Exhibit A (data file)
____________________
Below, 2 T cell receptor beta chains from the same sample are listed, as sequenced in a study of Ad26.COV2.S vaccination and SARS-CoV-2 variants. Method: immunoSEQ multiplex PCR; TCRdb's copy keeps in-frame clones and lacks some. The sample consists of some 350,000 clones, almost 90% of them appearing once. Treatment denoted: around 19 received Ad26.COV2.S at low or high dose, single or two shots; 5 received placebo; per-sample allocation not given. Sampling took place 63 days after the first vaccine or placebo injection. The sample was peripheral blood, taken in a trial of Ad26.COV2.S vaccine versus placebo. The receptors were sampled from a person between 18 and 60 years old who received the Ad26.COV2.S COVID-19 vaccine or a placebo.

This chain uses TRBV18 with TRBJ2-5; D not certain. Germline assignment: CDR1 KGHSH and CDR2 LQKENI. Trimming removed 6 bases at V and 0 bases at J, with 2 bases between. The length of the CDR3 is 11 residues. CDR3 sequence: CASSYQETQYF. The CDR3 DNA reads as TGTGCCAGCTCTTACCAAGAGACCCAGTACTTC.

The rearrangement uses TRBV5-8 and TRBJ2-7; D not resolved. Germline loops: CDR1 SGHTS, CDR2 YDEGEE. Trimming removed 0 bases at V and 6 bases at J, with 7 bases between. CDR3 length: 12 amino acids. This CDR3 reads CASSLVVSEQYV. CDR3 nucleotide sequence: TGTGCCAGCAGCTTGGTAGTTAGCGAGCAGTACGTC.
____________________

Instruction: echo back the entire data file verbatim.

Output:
Below, 2 T cell receptor beta chains from the same sample are listed, as sequenced in a study of Ad26.COV2.S vaccination and SARS-CoV-2 variants. Method: immunoSEQ multiplex PCR; TCRdb's copy keeps in-frame clones and lacks some. The sample consists of some 350,000 clones, almost 90% of them appearing once. Treatment denoted: around 19 received Ad26.COV2.S at low or high dose, single or two shots; 5 received placebo; per-sample allocation not given. Sampling took place 63 days after the first vaccine or placebo injection. The sample was peripheral blood, taken in a trial of Ad26.COV2.S vaccine versus placebo. The receptors were sampled from a person between 18 and 60 years old who received the Ad26.COV2.S COVID-19 vaccine or a placebo.

This chain uses TRBV18 with TRBJ2-5; D not certain. Germline assignment: CDR1 KGHSH and CDR2 LQKENI. Trimming removed 6 bases at V and 0 bases at J, with 2 bases between. The length of the CDR3 is 11 residues. CDR3 sequence: CASSYQETQYF. The CDR3 DNA reads as TGTGCCAGCTCTTACCAAGAGACCCAGTACTTC.

The rearrangement uses TRBV5-8 and TRBJ2-7; D not resolved. Germline loops: CDR1 SGHTS, CDR2 YDEGEE. Trimming removed 0 bases at V and 6 bases at J, with 7 bases between. CDR3 length: 12 amino acids. This CDR3 reads CASSLVVSEQYV. CDR3 nucleotide sequence: TGTGCCAGCAGCTTGGTAGTTAGCGAGCAGTACGTC.